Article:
The on site i3 specialist was busy with other clients at the time so we were unable to get that question answered as well as some maintenance questions. Specifically we wanted to know if the BMW i3REX was as smart as the Volt in the areas of automatic maintenance. In terms of space the Volt has a bit more “trunk”. Given that, with the back seats folded down we have hauled a 24 inch wall oven on one occasion, two large dogs on another, and two fully assembled beach cruisers on yet another and were still able to shut the hatch. Even with the back seats folded down i3 is short on that kind of space. This leaves the volt the clear choice over the i3 if you need more room for storage/hauling.
Since the i3 weighs so much less than the Volt (i3 = ~2500lbs Volt = ~3800lbs) the i3 had a much quicker 0-60 time. It also seemed to handle bumps in the road much smoother as well, but given it is more of an SUV that was not surprising. Overall it had a very sporty and nimble ride. We couldn’t hear how quiet the ride was since we had the A/C on full fan but from what we could tell it on par to most other EVs. There were still 28 miles left on the battery after our test drive so we couldn’t test out the range extender mode though we heard through other reviews that range extender engine sounds like a weed eater or dirt bike.
The main drawback of the i3REX and the one that would keep us from switching from the Volt is the road trips we take once or twice a year. The range extension on the i3 is in one word, pathetic. The battery lasts about 80-100 miles and there is a 2 gallon range extending gas tank that will get you another 80 or so miles. So on an 800 mile road trip you would do the first 80 miles on battery leaving 720 miles, then 720 / 80 = 9. That’s right you would stop for gas nine times and you haven’t even driven 1000 miles. This would get annoying and add significant time to a road trip. While the Volt only gets 40 miles or so on the battery you can go another 340 miles on its 9 gallon tank. So you’d only have to stop for gas two to three times, much better for road trips. Depending on how often you take long road trips the Volt might be better. If you RARELY take crazy long road trips then the BMW i3 would still be a good choice.
In the end the pros of the BMW i3 for us are larger EV range, heavy regen for one pedal driving, fast 0-60 time, smooth ride (sits higher and handles bumps better.) The cons from our perspective are the scratchy feel of the fiberglass interior, the lack of a back arm rest, no touch screen for controls, small about of storage space even including the frunk and the real killer for us insignificant gas extended range.
Each month the Space Coast Electric Vehicle drivers host an informal Electric Vehicle drivers meet up at Brevard County area establishments located within walking distance of a public charging station. These events usually take place the first Sunday of each month, with the exception of months with holidays falling on or close to the date (such as July 4th). For those who couldn’t make it we post an event recap for each month to keep you all up to date!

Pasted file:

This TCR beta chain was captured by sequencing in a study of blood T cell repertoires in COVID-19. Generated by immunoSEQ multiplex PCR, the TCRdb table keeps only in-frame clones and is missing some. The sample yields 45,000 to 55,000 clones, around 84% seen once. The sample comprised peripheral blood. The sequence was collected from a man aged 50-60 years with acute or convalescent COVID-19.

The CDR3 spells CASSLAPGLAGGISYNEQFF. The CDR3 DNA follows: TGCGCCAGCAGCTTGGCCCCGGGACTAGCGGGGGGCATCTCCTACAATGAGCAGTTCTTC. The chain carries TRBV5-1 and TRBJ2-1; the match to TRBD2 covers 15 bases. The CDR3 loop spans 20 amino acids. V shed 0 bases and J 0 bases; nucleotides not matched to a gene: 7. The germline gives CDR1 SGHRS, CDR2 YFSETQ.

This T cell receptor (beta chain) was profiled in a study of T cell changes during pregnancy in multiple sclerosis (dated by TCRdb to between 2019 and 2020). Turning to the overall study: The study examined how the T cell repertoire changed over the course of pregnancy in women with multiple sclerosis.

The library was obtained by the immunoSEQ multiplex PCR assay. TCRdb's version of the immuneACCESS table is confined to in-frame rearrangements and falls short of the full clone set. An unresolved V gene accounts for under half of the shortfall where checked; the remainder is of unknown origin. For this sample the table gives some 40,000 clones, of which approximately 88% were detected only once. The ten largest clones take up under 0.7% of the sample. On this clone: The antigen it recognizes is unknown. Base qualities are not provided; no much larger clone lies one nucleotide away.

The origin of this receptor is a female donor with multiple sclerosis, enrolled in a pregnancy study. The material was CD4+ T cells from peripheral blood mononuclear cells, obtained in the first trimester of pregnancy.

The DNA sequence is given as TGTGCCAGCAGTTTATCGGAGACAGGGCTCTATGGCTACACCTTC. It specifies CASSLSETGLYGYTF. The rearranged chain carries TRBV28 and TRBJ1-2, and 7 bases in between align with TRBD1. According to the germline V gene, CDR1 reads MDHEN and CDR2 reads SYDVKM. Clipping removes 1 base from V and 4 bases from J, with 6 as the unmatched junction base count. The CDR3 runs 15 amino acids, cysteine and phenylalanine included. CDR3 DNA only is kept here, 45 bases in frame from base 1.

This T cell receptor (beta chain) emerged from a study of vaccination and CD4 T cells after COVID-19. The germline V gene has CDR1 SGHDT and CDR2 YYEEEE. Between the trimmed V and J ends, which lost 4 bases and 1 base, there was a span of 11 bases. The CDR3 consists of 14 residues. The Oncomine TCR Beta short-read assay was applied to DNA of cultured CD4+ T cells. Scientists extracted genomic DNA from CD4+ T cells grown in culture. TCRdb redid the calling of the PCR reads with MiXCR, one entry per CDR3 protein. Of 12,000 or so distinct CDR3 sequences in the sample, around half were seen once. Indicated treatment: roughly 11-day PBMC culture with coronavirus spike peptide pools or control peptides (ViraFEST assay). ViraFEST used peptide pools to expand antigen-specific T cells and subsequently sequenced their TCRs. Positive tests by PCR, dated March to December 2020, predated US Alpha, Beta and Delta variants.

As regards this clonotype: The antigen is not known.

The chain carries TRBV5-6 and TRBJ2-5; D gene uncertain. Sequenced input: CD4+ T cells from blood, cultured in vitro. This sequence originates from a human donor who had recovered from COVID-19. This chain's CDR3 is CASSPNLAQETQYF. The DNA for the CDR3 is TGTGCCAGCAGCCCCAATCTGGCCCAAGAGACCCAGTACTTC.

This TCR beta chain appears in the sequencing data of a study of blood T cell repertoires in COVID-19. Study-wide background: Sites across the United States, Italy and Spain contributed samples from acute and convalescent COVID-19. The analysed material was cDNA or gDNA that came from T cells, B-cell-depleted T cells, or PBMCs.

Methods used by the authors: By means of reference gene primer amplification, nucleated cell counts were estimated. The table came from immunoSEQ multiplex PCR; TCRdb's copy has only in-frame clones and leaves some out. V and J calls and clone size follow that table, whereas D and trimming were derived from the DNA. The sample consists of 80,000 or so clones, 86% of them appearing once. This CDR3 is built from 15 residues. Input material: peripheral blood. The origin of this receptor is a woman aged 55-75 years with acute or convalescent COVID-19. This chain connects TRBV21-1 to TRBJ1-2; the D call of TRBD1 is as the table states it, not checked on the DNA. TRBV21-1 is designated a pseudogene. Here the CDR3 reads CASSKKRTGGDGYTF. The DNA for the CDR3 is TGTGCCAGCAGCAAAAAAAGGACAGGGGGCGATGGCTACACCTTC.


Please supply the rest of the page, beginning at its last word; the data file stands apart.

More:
This past Sunday we held our July EV Event at the Panera Bread in Palm Bay, FL’s Hammock Landing shopping area.
The Kohl’s, which is walking distance to Panera has two designated EV parking spaces with a single J1772 Level 2 charger and a 110V outlet. Unfortunately the charger was giving some of our members a hard time and it took quite a while to switch it from one car to another. Luckily one of our members who frequents this charger gave it a little tough love and solved the problem.
We welcomed one new local member with a Chevy Volt and had the pleasure of meeting Al Lococo and his wife, of the Central Florida and Sun Coast EAA who drove their Toyota RAV 4 EV all the way from Winter Haven, FL to attend July’s EV event.
If you are counting rare EVs in central Florida this is the second 2nd generation RAV 4 EV to attend a Space Coast Electric Vehicle Drivers meet up. Pretty impressive when you consider they were never sold in the state of Florida, Toyota has only sold 1,594 of the 2,600 2nd generation RAV4 EVs produced and Toyota has announced they will not be producing any more of these SUVs in favor of other technologies.
At the meet up we discussed efforts to place more local charging stations in and around Brevard, Melbourne BMW’s new dual level 2 dealership charger as well as handy, printable window displays for your EV. Brenna discussed the early development stages of an official SCEV Drivers logo for the use on future signage, business cards, t-shirts and more. Brenna and Josh gave an overview of progress for Melbourne’s National Drive Electric Week (NDEW) event which will take place September 20th 2014. Please make sure to register to attend or volunteer at the NDEW event! But one of the highlights of the afternoon was that event attendees were able to take home copies of Al’s book Turning Point in History an “exploration into the subject of Energy and Transportation and how they affect our lives, our economy, our politics and our future.”
Overall it was a great meet up and we are looking forward to next month! The next meet up will take place on Sunday August 3rd from 2-4 PM in Downtown Melbourne. We will be meeting and parking at The Mansion located at 1218 E New Haven Ave Melbourne, FL 32901. Those with a L3 compatible car that need a charge are welcome to park at the charger at City Hall which is just a short 7 minute walk (.3 miles)
We look forward to seeing you there and thanks for supporting the Space Coast EV Drivers!
After a short wait we are happy to say that our new EV home charging station is installed! The cost was around $350, the same cost as running a new dryer plug, wire, and breaker.
It took a good two hours to install but most of that time was spent running a new wire up and over the garage ceiling to get it to the side we wanted it on. It took about 20 seconds to actually connect the three wires inside the EVLink charging station and tighten down the set screws. While we didn’t want a portable Level 2 charger at home we did verify that if we were to ever move we could take this with us by turning off the breaker, unscrewing those three set screws, removing the wires, and capping them off with wire nuts and electrical tape.